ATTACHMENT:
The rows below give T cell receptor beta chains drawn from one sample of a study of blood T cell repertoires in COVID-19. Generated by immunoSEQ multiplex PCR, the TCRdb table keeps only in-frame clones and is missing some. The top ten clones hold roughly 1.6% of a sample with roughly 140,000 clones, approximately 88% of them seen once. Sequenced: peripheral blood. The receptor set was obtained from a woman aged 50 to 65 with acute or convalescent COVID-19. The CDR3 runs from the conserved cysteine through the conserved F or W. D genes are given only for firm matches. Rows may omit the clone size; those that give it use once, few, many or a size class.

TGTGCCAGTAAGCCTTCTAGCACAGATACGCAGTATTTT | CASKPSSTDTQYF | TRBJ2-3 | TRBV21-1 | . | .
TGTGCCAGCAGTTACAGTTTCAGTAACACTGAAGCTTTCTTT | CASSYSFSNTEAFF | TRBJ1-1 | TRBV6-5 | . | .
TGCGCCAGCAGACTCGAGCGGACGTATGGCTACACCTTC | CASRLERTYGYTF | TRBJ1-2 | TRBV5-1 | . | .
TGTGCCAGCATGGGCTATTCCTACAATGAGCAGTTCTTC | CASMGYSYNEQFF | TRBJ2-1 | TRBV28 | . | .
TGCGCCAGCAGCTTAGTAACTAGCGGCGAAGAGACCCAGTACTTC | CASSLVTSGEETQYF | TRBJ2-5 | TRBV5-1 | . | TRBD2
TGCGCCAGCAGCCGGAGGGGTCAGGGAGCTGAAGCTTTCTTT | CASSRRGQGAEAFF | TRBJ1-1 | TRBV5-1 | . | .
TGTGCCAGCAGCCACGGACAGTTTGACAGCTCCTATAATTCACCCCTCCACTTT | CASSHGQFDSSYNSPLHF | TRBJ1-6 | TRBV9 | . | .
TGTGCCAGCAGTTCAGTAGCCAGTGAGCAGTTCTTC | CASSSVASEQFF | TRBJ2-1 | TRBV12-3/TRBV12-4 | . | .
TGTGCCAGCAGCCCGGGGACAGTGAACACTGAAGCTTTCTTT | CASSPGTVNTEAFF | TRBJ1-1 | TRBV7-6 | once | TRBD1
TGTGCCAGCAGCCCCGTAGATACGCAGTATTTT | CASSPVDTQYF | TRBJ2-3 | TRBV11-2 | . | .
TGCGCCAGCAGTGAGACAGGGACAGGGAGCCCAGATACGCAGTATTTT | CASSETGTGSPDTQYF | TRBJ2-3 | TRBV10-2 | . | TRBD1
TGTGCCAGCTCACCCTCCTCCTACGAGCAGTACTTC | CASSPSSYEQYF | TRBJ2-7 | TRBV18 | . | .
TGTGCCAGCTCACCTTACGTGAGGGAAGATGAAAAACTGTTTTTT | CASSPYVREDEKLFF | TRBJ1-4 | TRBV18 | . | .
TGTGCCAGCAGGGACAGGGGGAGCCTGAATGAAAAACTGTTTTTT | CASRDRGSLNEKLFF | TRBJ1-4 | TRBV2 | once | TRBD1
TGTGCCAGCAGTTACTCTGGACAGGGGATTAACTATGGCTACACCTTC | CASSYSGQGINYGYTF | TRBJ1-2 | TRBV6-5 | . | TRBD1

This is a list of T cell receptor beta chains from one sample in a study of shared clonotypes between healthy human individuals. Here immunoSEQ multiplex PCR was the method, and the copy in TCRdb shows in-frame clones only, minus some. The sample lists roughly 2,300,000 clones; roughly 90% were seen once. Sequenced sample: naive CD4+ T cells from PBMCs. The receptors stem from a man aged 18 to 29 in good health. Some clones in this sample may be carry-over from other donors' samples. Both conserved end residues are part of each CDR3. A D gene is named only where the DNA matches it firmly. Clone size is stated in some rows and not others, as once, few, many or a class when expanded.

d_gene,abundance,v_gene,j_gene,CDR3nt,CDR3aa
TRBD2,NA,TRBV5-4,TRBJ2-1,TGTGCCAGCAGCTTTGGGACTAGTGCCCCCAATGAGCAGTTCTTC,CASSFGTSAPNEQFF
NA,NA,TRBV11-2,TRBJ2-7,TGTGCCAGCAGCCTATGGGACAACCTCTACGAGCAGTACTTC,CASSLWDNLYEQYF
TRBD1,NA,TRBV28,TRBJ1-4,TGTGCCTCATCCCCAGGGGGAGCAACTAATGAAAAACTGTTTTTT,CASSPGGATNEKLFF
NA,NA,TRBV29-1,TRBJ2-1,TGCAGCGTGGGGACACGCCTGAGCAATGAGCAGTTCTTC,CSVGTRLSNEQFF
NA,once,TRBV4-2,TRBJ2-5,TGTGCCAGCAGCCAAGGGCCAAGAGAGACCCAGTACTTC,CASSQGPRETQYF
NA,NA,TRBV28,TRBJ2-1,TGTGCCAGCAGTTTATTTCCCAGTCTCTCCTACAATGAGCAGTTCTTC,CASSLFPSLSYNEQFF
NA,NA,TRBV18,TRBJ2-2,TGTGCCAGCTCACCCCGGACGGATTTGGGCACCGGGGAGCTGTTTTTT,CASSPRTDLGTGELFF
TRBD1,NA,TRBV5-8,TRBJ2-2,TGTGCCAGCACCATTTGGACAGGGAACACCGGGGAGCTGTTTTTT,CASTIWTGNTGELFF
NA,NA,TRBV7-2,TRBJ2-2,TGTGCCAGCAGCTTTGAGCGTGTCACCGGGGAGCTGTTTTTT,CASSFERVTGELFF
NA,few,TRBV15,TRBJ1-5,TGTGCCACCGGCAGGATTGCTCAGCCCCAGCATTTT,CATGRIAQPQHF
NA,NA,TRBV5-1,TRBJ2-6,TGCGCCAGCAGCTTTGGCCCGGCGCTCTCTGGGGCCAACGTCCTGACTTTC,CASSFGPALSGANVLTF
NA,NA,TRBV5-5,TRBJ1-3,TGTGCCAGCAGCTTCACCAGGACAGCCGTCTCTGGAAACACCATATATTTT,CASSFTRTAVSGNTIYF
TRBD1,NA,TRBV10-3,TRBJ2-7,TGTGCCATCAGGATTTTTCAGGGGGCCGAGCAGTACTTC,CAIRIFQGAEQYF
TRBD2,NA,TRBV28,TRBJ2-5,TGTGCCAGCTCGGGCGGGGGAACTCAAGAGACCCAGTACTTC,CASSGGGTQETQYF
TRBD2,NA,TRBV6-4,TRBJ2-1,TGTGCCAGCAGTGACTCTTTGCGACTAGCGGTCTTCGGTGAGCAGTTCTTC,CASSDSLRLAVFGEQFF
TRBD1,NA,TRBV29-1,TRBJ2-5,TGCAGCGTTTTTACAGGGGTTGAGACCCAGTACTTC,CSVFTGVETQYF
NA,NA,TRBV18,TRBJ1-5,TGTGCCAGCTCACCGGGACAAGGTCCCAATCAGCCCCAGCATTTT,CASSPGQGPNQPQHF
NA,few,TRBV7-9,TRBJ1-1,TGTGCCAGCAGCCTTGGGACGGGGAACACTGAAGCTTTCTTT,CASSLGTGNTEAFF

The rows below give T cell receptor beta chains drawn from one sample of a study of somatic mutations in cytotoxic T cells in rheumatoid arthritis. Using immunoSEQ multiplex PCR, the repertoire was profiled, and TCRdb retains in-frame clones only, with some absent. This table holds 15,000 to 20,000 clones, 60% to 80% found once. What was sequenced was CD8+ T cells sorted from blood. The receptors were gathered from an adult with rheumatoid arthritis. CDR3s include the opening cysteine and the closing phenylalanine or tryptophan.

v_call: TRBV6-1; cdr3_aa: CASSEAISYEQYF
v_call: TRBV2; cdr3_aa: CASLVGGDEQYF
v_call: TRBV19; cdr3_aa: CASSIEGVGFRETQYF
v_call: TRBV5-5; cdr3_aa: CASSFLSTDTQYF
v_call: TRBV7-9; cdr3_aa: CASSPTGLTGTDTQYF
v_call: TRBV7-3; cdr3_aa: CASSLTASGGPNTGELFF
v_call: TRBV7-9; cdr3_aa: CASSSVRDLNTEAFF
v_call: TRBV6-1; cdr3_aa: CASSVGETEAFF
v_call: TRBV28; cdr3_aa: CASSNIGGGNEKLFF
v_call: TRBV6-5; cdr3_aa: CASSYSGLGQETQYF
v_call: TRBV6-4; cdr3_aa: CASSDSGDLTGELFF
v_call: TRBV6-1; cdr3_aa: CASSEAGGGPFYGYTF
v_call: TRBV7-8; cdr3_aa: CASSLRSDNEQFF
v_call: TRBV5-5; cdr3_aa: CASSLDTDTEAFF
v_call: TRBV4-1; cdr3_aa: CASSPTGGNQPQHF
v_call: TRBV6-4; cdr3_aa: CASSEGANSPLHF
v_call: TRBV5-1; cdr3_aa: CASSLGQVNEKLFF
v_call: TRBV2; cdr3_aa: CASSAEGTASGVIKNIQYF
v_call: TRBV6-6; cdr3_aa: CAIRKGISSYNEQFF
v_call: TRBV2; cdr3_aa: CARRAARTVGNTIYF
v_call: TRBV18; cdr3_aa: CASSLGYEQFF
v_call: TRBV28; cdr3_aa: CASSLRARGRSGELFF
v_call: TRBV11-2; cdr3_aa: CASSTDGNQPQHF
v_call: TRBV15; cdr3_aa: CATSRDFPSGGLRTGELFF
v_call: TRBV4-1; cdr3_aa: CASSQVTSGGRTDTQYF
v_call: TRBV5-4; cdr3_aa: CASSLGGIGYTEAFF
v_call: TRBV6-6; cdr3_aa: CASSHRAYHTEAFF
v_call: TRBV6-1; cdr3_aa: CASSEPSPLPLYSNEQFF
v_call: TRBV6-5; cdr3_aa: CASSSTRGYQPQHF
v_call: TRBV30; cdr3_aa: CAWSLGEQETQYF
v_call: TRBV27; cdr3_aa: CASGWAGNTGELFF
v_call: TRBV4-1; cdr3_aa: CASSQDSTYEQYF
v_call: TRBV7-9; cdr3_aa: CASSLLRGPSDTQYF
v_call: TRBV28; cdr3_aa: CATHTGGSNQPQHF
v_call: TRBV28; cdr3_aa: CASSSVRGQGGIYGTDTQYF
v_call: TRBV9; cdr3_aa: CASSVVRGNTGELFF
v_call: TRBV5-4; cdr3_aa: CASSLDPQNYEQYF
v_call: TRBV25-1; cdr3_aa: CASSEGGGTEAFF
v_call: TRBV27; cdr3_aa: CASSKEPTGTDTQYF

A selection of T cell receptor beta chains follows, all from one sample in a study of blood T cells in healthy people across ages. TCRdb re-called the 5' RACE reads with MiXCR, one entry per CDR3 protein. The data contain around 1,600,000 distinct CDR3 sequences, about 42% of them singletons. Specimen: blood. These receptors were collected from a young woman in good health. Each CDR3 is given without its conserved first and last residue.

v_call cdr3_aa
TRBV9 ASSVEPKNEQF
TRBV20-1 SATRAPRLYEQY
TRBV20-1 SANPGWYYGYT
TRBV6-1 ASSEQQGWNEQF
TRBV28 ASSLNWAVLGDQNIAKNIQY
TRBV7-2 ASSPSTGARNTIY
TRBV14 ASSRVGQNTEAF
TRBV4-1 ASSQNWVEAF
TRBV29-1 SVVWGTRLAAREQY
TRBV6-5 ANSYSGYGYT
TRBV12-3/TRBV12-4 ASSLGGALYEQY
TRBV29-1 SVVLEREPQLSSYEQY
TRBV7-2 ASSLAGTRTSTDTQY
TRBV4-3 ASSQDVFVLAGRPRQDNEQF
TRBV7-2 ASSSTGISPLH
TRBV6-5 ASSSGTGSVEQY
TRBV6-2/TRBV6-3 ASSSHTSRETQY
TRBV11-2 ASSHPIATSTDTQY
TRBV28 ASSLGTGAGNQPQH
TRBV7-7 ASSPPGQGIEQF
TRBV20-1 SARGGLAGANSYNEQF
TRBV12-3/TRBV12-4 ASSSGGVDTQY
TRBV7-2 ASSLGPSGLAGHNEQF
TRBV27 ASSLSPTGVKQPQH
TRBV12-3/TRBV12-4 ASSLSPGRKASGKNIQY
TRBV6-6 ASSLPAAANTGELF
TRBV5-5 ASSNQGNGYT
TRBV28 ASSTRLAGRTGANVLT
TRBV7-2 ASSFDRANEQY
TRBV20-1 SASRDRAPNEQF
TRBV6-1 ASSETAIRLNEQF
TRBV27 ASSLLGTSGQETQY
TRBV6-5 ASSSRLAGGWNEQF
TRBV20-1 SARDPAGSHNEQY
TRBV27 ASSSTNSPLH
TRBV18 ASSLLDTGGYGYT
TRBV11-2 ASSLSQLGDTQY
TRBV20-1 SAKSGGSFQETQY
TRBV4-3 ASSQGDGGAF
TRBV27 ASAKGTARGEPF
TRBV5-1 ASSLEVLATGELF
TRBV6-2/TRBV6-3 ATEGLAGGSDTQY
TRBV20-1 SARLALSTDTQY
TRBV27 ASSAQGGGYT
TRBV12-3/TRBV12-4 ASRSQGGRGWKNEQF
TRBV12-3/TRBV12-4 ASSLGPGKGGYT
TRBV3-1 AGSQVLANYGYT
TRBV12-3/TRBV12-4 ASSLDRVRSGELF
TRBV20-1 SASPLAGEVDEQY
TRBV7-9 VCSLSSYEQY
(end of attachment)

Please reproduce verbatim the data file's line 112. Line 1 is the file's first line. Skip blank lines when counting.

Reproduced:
TRBV20-1 SARDPAGSHNEQY